The ancient Greeks figured out more than 2,000 years ago that there is a powerful connection between mind and body.
Neglect one and the other suffers.
Tragically, this lesson has been lost to the detriment of Cayman’s children.
An independent report on the quality of provision for physical education in schools in the Cayman Islands presents a disturbing picture of how our children’s health and fitness is valued in government schools.
According to this disturbing report, the majority of students at government schools are well below fitness levels expected for their ages.
‘Students do not achieve as well as they should in physical education,’ the report states bluntly.
Private schools are doing a better job.
One of the problems in Cayman’s government schools is an overemphasis on competitive sports and a lack of attention to activities designed to improve overall fitness for all students.
There needs to be a push to sell children on the concept of adopting a fit lifestyle.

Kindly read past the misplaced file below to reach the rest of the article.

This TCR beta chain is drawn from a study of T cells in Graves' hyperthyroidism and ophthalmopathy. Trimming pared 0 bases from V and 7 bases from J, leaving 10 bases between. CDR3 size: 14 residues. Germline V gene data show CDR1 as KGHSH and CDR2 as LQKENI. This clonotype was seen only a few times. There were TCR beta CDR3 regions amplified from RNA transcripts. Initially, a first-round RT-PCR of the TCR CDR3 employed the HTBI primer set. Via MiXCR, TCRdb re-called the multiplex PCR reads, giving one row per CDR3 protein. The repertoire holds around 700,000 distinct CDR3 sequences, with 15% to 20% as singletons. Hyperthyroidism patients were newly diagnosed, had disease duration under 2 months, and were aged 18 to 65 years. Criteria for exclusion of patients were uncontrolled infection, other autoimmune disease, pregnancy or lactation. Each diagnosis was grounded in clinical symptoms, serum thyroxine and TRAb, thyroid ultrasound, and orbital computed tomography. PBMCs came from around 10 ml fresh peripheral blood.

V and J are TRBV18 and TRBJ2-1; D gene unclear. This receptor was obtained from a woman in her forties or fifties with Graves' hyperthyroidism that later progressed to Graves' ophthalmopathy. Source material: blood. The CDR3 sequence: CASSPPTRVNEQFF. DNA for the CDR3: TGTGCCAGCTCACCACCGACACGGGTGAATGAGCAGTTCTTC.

Positive eating and exercise habits that are introduced in schools can last a lifetime.
Studies in the US have found that students who participate in daily exercise programmes are more likely to perform better academically than students who do not exercise.
It is nothing less than our moral duty to make sure that children learn how to appreciate and improve their bodies.
With youth culture now dominated by sedentary activities such as television viewing and video game playing, it is more important than ever for schools to instil both an understanding and a joy for healthy living.
Last week Education Minister Alden McLaughlin pledged to improve physical education programmes in government schools.
That is easy to say and hard to do, however.
Mr. McLaughlin will need to keep his eye on the ball to make sure that meaningful and lasting improvements are achieved.
He will also need sincere support from principals, teachers and parents.
It is encouraging that Grand Cayman’s new high schools are to have modern sports facilities, including gymnasiums and pools.
Infrastructure is only half the battle, however.
It takes talented and hard-working teachers, supported by committed administrators, to succeed. Let’s hope it does.
Our children’s health depends on it.